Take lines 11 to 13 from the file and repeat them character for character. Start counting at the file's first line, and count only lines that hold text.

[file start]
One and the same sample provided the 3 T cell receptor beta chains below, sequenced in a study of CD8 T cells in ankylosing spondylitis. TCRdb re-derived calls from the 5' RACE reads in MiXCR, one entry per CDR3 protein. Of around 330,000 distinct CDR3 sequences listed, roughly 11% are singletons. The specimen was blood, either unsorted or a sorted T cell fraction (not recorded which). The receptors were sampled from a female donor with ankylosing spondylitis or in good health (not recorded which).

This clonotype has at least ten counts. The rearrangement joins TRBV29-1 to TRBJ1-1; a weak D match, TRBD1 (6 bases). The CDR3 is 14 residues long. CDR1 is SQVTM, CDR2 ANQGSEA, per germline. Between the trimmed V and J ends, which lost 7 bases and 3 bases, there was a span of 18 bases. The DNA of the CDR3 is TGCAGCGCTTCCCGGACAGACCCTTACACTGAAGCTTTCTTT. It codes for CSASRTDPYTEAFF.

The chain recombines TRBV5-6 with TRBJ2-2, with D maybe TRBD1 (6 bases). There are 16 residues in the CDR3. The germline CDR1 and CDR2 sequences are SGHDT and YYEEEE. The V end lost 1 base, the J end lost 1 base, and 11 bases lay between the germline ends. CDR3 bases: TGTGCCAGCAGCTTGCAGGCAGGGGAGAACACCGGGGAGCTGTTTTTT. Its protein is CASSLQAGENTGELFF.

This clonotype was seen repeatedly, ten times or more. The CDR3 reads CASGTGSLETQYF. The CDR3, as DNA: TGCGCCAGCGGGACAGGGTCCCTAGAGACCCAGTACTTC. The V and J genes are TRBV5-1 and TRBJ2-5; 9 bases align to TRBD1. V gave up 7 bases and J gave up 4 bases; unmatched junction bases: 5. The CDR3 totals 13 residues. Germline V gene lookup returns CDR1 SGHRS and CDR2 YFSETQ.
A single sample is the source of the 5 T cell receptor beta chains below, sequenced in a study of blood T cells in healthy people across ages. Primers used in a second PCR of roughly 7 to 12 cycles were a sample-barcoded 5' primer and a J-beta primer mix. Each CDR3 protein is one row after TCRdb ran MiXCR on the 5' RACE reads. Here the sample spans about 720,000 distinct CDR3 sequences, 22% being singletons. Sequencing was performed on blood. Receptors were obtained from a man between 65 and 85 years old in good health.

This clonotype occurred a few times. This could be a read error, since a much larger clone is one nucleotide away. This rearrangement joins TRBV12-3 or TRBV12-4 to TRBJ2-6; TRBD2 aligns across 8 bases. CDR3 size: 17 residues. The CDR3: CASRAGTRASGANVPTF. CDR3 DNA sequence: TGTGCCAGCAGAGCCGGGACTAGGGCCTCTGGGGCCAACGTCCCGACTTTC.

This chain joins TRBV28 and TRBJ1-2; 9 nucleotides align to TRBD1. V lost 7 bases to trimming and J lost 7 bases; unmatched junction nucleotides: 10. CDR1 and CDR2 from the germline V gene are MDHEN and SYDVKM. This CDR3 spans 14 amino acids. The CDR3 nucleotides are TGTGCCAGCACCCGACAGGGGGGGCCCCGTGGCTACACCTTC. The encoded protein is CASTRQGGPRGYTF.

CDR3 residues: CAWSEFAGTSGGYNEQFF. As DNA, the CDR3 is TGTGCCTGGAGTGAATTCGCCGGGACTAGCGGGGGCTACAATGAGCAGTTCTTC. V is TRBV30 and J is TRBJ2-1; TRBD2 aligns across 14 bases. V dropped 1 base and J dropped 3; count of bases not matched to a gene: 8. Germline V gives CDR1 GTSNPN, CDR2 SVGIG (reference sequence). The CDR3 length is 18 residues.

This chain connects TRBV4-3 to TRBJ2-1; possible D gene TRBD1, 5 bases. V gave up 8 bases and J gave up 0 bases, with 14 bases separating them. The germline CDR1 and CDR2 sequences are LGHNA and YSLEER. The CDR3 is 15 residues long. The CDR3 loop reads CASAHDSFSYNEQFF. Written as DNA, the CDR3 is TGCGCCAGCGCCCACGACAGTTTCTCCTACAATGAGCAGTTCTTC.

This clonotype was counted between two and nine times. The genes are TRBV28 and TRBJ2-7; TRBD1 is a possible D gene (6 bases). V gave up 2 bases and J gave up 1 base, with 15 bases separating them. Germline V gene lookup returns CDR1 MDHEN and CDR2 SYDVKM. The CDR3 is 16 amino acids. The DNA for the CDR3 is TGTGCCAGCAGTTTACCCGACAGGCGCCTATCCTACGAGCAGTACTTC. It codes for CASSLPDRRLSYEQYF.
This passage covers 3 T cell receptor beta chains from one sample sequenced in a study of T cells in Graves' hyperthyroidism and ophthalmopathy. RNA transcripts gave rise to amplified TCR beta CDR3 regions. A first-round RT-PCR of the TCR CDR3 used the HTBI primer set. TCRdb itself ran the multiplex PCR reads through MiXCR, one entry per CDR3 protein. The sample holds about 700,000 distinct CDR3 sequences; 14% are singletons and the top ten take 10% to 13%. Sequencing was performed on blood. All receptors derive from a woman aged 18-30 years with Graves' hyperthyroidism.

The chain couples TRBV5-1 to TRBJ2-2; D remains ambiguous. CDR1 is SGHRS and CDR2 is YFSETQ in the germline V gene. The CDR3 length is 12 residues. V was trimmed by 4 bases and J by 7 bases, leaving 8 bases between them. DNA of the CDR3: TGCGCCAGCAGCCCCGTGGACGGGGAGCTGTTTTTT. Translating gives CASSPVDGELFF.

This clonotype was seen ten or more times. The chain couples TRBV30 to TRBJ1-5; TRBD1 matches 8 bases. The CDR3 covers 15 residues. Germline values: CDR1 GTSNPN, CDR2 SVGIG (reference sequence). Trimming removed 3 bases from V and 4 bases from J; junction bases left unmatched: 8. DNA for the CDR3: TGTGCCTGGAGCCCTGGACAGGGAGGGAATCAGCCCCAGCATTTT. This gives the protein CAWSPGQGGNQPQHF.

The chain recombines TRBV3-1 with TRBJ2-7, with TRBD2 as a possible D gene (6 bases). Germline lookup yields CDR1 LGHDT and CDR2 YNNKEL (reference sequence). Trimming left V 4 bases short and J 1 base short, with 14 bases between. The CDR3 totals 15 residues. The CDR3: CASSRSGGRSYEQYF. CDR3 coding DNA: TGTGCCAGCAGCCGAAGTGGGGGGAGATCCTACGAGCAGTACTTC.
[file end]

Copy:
This passage covers 3 T cell receptor beta chains from one sample sequenced in a study of T cells in Graves' hyperthyroidism and ophthalmopathy. RNA transcripts gave rise to amplified TCR beta CDR3 regions. A first-round RT-PCR of the TCR CDR3 used the HTBI primer set. TCRdb itself ran the multiplex PCR reads through MiXCR, one entry per CDR3 protein. The sample holds about 700,000 distinct CDR3 sequences; 14% are singletons and the top ten take 10% to 13%. Sequencing was performed on blood. All receptors derive from a woman aged 18-30 years with Graves' hyperthyroidism.

The chain couples TRBV5-1 to TRBJ2-2; D remains ambiguous. CDR1 is SGHRS and CDR2 is YFSETQ in the germline V gene. The CDR3 length is 12 residues. V was trimmed by 4 bases and J by 7 bases, leaving 8 bases between them. DNA of the CDR3: TGCGCCAGCAGCCCCGTGGACGGGGAGCTGTTTTTT. Translating gives CASSPVDGELFF.

This clonotype was seen ten or more times. The chain couples TRBV30 to TRBJ1-5; TRBD1 matches 8 bases. The CDR3 covers 15 residues. Germline values: CDR1 GTSNPN, CDR2 SVGIG (reference sequence). Trimming removed 3 bases from V and 4 bases from J; junction bases left unmatched: 8. DNA for the CDR3: TGTGCCTGGAGCCCTGGACAGGGAGGGAATCAGCCCCAGCATTTT. This gives the protein CAWSPGQGGNQPQHF.